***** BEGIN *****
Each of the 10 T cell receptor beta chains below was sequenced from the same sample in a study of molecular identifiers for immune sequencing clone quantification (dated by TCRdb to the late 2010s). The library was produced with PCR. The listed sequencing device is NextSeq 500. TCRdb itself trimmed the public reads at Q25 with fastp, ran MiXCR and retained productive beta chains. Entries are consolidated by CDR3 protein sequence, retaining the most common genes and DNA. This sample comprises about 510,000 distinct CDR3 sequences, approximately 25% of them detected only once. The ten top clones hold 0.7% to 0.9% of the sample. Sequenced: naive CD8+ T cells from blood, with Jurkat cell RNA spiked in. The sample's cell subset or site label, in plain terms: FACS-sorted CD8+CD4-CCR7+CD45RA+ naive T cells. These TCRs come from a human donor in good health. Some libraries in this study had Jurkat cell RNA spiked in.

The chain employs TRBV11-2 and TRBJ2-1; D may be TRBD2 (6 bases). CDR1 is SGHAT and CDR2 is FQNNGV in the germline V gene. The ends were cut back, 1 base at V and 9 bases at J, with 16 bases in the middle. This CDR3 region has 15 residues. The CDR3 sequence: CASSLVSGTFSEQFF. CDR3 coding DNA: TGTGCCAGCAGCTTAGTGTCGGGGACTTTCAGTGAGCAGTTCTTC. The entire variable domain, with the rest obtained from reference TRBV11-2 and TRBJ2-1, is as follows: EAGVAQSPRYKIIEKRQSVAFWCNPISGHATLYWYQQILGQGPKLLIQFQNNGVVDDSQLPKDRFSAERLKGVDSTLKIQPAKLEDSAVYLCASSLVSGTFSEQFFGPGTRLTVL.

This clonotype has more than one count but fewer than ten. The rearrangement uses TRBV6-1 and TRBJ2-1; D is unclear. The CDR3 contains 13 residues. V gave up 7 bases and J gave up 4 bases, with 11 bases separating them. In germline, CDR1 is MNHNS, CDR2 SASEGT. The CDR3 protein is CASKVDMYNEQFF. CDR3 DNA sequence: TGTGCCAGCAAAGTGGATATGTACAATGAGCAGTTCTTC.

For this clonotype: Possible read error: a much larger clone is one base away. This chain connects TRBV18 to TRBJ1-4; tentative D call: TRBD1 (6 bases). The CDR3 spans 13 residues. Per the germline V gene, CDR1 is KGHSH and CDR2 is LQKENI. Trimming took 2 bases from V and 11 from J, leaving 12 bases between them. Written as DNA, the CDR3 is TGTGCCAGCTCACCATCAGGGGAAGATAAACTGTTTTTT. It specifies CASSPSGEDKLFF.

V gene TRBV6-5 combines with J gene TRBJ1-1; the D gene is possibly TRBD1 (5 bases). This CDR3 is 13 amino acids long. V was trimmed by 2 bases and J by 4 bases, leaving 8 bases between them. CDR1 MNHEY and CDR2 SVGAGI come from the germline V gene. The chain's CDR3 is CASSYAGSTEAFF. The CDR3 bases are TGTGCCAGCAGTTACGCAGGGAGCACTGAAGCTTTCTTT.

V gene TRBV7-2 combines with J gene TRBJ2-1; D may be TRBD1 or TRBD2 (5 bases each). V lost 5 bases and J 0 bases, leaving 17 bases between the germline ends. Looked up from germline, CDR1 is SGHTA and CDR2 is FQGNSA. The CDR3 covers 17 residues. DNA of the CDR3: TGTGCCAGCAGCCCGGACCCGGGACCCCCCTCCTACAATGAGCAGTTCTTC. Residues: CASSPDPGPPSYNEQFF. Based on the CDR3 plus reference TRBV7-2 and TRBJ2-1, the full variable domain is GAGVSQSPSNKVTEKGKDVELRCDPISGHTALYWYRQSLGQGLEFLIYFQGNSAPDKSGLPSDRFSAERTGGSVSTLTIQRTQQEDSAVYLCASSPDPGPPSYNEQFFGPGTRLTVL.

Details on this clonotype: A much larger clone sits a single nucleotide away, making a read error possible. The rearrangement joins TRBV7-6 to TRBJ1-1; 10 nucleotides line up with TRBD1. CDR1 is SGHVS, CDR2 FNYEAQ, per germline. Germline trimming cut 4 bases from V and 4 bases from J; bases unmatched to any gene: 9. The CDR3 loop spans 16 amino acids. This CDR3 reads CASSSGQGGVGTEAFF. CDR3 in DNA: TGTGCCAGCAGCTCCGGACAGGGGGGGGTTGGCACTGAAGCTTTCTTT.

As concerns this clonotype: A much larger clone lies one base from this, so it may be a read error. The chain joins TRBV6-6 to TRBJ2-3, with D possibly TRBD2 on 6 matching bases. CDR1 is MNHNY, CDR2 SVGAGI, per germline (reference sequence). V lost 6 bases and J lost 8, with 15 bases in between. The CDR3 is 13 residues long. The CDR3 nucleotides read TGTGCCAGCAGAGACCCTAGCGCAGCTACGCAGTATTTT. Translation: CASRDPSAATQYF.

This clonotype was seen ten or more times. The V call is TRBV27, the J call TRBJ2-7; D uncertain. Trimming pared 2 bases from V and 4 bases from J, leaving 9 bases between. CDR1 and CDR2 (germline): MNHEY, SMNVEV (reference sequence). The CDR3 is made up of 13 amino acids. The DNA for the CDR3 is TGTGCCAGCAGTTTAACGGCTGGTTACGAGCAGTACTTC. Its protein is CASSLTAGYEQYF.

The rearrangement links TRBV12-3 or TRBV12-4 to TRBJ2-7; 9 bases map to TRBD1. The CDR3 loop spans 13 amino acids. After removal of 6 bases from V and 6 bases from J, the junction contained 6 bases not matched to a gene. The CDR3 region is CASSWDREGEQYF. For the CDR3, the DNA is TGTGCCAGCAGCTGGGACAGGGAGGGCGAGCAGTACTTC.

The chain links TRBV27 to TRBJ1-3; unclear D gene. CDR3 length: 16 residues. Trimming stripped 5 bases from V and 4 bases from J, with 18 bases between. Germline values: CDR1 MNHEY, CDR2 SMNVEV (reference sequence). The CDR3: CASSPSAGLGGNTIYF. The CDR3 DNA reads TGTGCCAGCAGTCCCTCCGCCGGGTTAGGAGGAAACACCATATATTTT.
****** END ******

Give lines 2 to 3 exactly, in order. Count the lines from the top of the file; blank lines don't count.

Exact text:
The chain employs TRBV11-2 and TRBJ2-1; D may be TRBD2 (6 bases). CDR1 is SGHAT and CDR2 is FQNNGV in the germline V gene. The ends were cut back, 1 base at V and 9 bases at J, with 16 bases in the middle. This CDR3 region has 15 residues. The CDR3 sequence: CASSLVSGTFSEQFF. CDR3 coding DNA: TGTGCCAGCAGCTTAGTGTCGGGGACTTTCAGTGAGCAGTTCTTC. The entire variable domain, with the rest obtained from reference TRBV11-2 and TRBJ2-1, is as follows: EAGVAQSPRYKIIEKRQSVAFWCNPISGHATLYWYQQILGQGPKLLIQFQNNGVVDDSQLPKDRFSAERLKGVDSTLKIQPAKLEDSAVYLCASSLVSGTFSEQFFGPGTRLTVL.

This clonotype has more than one count but fewer than ten. The rearrangement uses TRBV6-1 and TRBJ2-1; D is unclear. The CDR3 contains 13 residues. V gave up 7 bases and J gave up 4 bases, with 11 bases separating them. In germline, CDR1 is MNHNS, CDR2 SASEGT. The CDR3 protein is CASKVDMYNEQFF. CDR3 DNA sequence: TGTGCCAGCAAAGTGGATATGTACAATGAGCAGTTCTTC.